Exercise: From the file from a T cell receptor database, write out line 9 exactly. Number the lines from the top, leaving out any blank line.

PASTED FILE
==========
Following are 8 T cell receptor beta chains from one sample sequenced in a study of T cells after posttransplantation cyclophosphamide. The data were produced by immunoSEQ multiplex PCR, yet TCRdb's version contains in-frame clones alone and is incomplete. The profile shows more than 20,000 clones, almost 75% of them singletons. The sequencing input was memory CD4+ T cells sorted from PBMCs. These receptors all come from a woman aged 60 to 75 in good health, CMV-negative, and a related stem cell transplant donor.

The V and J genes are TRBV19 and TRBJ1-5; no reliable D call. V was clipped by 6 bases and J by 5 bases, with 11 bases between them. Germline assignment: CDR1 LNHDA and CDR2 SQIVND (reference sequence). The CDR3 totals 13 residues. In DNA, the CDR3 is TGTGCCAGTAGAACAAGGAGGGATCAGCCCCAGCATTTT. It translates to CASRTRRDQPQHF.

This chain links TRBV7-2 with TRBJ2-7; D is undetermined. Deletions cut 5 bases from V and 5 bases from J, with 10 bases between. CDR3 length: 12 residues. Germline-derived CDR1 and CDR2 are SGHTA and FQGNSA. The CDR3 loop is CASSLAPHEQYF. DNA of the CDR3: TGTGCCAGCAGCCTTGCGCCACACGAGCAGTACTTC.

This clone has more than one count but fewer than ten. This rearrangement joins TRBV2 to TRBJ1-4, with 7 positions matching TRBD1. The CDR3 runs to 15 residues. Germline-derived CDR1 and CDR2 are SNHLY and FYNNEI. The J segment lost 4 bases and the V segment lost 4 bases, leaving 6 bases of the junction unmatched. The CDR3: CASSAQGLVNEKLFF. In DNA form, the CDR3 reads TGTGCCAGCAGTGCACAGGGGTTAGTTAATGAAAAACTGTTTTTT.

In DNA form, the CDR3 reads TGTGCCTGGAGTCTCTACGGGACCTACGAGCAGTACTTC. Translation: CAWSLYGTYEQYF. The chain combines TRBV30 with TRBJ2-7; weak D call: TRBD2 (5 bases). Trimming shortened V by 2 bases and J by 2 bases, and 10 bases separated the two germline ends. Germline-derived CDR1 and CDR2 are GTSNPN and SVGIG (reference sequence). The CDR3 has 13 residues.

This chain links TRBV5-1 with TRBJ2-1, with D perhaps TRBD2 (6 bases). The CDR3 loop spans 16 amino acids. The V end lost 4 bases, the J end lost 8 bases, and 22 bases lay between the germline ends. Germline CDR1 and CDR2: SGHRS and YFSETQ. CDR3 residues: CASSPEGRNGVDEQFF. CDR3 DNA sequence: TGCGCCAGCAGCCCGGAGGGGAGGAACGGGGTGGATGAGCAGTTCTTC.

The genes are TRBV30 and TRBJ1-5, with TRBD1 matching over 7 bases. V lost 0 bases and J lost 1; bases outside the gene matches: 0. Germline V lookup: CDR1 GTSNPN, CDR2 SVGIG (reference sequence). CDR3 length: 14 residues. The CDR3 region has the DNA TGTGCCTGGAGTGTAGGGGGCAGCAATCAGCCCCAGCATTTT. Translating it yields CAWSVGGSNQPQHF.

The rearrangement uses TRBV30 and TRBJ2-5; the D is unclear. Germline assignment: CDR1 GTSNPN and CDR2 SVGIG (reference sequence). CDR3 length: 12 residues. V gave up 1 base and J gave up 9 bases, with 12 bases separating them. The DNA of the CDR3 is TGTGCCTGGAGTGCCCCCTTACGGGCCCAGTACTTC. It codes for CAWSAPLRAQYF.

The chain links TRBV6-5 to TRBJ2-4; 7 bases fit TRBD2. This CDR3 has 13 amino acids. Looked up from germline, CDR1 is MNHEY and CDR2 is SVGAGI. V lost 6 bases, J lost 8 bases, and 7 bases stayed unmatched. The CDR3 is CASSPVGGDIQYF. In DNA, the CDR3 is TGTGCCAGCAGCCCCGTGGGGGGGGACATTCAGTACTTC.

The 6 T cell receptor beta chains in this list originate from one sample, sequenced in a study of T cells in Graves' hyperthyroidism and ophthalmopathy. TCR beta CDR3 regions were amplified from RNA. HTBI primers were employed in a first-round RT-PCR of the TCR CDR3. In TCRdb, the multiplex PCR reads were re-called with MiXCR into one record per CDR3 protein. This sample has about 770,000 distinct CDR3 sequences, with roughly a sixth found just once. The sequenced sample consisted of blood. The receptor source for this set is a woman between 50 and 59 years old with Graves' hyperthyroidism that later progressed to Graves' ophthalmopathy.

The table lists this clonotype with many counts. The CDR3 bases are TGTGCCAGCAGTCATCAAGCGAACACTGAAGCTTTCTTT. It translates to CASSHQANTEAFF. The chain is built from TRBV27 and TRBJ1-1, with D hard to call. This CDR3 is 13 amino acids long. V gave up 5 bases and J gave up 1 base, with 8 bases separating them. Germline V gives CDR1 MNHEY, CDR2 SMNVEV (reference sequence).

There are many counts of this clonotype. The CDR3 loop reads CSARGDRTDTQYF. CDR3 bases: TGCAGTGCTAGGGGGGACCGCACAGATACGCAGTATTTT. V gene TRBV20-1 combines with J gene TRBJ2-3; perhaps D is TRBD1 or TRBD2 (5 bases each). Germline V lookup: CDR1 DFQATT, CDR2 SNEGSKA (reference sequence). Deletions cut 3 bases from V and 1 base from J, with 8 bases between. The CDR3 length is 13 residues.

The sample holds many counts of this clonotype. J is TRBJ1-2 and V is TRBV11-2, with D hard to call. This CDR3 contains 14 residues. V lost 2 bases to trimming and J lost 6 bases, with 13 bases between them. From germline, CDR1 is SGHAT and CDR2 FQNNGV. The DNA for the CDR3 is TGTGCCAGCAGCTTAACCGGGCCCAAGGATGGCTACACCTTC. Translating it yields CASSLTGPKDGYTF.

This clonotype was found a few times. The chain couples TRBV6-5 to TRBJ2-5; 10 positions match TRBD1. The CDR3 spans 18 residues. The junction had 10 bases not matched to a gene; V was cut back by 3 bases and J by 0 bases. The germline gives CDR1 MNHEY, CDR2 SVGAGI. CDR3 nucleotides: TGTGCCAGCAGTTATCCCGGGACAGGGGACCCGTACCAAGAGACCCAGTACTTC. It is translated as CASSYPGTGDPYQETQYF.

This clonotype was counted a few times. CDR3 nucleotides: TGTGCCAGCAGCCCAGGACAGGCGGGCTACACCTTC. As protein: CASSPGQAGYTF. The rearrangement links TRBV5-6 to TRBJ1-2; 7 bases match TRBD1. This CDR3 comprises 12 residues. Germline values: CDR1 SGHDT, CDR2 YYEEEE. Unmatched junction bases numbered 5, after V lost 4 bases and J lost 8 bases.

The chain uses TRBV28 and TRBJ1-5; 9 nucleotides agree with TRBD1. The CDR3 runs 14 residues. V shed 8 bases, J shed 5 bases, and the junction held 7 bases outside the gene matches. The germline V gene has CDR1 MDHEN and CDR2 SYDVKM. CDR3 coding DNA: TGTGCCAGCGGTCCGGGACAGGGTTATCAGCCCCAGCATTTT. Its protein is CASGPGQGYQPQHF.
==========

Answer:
The chain links TRBV6-5 to TRBJ2-4; 7 bases fit TRBD2. This CDR3 has 13 amino acids. Looked up from germline, CDR1 is MNHEY and CDR2 is SVGAGI. V lost 6 bases, J lost 8 bases, and 7 bases stayed unmatched. The CDR3 is CASSPVGGDIQYF. In DNA, the CDR3 is TGTGCCAGCAGCCCCGTGGGGGGGGACATTCAGTACTTC.